This nation was founded by those who had suffered an imperial government unashamed to dispense with the personal liberties of those who threatened it, and therefore those founders valued personal liberty greatly, and sought to balance strong central republican government with democratic procedures and forms, and created not only a multi-branched government to act as check and balance upon itself, but sought to promote and preserve a free press to act as a further check upon the government. Among their basic premises were that those in power had a responsibility to hold that power wisely for the benefit of the rest of the people, and that the people in turn had the right to expect not only wise actions but honesty from their representatives (and I mean honesty about matters political and social, since actually our founders were far more tolerant of discreet personal foibles than we tend to be today).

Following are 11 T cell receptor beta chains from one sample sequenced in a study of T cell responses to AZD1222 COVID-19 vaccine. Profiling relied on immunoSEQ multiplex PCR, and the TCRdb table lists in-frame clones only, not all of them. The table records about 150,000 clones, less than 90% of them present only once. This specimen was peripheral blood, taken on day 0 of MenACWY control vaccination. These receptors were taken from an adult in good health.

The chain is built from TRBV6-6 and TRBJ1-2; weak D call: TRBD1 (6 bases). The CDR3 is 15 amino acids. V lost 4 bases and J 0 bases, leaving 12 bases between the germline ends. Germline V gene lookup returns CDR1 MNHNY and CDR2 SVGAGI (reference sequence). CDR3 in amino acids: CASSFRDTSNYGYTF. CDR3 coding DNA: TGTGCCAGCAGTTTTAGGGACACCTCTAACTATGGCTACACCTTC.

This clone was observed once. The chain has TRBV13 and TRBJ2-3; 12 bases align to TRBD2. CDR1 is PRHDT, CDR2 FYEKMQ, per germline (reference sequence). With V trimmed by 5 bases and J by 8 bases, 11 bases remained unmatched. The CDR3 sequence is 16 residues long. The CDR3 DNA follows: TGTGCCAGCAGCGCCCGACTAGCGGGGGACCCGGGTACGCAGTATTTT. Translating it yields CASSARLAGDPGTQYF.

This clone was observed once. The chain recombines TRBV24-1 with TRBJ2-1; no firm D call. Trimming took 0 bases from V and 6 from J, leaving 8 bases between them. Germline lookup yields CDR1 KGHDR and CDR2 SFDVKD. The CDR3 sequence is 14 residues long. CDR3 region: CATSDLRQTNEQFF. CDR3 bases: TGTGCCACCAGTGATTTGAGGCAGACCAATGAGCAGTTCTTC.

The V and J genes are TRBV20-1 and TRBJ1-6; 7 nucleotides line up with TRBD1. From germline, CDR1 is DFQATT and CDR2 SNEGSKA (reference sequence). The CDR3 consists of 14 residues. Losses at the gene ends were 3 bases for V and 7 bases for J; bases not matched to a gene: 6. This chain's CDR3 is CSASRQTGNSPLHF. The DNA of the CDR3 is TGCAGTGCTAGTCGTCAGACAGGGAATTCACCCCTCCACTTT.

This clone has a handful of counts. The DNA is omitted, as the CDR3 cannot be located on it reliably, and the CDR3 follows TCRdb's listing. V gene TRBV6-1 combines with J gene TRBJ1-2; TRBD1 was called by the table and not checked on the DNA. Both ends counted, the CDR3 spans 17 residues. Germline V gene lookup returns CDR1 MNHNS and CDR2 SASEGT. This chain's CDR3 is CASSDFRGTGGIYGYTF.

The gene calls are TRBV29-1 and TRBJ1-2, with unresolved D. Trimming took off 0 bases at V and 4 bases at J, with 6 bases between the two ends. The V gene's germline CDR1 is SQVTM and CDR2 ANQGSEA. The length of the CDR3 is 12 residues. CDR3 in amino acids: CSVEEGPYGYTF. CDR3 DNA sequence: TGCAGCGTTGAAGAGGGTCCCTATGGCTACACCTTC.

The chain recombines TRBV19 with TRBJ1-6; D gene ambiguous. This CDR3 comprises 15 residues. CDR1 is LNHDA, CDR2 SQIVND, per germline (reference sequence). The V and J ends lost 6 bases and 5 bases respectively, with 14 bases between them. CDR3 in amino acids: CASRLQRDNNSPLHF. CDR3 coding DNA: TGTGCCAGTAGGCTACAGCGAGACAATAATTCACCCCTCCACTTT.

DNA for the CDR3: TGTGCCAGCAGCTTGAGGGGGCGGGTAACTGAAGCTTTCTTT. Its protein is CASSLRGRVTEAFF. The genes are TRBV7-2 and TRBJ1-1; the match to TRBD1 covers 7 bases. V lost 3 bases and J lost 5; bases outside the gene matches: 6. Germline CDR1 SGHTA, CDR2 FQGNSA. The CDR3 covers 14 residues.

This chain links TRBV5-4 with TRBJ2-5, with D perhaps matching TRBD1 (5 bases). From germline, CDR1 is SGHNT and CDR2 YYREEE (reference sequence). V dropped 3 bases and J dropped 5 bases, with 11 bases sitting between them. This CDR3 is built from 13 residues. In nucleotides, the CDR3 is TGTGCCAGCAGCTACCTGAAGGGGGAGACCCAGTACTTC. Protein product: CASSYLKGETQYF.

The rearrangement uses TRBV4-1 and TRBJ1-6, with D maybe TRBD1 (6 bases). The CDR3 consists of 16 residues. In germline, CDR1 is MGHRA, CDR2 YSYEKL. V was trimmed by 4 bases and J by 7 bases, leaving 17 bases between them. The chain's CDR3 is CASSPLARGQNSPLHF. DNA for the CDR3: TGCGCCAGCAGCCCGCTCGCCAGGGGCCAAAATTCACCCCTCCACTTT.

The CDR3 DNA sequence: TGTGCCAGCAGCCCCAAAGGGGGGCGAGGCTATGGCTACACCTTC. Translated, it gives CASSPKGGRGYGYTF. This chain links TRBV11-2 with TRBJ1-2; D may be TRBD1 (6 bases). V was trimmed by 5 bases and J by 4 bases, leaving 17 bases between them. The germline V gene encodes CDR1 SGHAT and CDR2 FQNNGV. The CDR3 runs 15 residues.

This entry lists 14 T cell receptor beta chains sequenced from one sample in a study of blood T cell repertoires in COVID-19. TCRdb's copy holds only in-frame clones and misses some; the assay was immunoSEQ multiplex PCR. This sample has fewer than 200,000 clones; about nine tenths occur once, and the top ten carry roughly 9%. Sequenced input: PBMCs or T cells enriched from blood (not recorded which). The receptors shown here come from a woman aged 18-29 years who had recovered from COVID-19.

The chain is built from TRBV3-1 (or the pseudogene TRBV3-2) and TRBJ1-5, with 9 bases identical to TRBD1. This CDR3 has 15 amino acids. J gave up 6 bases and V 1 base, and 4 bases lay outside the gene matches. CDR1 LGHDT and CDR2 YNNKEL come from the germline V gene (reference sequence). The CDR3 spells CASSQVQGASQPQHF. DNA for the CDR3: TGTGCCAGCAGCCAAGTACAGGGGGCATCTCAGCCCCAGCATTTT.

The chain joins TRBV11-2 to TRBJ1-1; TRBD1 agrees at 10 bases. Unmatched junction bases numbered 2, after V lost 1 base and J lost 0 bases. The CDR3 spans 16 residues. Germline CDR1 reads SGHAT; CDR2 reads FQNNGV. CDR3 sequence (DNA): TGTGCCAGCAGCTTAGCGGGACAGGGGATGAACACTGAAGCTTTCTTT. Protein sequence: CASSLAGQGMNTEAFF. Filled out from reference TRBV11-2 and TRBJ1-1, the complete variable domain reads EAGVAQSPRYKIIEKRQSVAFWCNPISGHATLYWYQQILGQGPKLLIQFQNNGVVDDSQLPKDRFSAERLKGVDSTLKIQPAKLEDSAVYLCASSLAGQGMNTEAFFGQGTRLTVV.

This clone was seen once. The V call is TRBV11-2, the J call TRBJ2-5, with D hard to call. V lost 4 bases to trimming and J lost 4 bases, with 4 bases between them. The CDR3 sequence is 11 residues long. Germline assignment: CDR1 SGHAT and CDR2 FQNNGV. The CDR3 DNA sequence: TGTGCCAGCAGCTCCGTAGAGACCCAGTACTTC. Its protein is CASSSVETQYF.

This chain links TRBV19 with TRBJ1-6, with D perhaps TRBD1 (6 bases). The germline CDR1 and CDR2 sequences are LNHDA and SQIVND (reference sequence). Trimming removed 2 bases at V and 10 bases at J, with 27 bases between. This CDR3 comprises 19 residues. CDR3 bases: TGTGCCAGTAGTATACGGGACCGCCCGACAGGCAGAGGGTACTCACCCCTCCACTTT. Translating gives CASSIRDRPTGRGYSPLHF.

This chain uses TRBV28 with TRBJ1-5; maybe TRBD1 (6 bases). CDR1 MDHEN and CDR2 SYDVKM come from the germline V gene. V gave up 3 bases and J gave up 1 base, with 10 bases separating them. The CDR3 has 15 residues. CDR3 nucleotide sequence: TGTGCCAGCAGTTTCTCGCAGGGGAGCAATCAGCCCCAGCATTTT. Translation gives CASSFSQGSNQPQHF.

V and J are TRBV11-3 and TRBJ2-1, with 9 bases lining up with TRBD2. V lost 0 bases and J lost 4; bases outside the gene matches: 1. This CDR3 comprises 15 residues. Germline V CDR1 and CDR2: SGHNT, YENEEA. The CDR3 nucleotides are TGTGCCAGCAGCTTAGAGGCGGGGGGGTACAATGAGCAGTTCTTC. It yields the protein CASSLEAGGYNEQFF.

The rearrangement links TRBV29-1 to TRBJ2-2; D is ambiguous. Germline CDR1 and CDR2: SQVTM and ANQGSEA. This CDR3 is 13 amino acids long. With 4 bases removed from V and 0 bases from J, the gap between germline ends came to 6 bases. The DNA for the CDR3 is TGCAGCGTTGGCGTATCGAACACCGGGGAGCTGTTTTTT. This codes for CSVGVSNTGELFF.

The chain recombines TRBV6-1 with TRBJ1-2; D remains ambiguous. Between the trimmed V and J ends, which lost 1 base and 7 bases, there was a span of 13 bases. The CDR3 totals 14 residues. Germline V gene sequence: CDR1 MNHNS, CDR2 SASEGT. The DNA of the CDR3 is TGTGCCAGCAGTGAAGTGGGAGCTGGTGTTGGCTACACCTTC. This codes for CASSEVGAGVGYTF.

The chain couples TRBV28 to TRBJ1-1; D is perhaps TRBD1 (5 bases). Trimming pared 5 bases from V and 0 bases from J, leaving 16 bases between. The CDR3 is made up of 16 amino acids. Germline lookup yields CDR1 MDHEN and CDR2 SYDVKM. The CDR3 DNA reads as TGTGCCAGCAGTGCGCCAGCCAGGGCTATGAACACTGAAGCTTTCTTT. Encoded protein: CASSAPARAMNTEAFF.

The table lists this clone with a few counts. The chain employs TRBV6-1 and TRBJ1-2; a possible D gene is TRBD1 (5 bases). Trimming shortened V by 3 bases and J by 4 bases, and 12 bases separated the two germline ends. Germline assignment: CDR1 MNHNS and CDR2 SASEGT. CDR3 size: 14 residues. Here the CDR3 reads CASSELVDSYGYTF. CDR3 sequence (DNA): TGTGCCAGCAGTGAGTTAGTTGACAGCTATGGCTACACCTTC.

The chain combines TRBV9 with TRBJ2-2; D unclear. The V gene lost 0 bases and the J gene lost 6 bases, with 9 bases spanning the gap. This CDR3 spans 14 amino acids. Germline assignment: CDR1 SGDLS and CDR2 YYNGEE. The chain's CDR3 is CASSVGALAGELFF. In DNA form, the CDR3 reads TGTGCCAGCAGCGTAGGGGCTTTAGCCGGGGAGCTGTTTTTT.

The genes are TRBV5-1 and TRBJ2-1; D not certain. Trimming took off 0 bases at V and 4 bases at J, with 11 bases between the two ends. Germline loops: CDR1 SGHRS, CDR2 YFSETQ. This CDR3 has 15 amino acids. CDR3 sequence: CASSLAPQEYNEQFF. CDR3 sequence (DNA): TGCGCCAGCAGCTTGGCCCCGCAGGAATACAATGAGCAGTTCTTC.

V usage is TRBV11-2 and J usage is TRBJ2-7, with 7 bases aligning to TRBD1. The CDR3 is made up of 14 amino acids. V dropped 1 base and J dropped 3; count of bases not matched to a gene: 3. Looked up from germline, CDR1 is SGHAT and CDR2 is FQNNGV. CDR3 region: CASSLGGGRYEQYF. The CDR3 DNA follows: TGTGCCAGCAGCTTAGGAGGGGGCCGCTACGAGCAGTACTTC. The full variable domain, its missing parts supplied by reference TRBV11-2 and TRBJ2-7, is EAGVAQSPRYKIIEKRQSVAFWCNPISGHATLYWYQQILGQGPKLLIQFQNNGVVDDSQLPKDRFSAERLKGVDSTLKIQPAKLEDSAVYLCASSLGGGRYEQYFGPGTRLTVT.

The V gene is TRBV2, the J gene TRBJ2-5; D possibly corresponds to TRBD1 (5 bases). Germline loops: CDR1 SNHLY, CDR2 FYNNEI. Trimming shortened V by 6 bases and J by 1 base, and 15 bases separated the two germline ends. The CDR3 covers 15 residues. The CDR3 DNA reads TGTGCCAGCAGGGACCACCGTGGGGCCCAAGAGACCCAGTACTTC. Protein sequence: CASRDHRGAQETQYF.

And now we have a government that does not merely capture foreign nationals and imprison them indefinitely without trial, does not merely operate an intelligence-gathering machine of unthinkable proportions against the entire rest of the world, but turns that apparatus, and that willingness to overlook the law and its principles, against its own populace. It culls data without warrant, without specific cause, en masse, and keeps that data. It arbitrarily takes DNA from everyone arrested in certain jurisdictions and keeps the data, regardless of whether the suspect is then tried and proved guilty or not. Cameras are everywhere, sprouting like weeds from cracks in the concrete: do any of us even question where that data goes, much less how often each one of us is captured on film without our permission? And what is more, all of this is deemed "legal" because of apparently secret laws that even members of Congress are not permitted to discuss or disclose to the public, and because of secret warrants-- apparently including mass warrants for general categories of people-- have been granted by secret courts.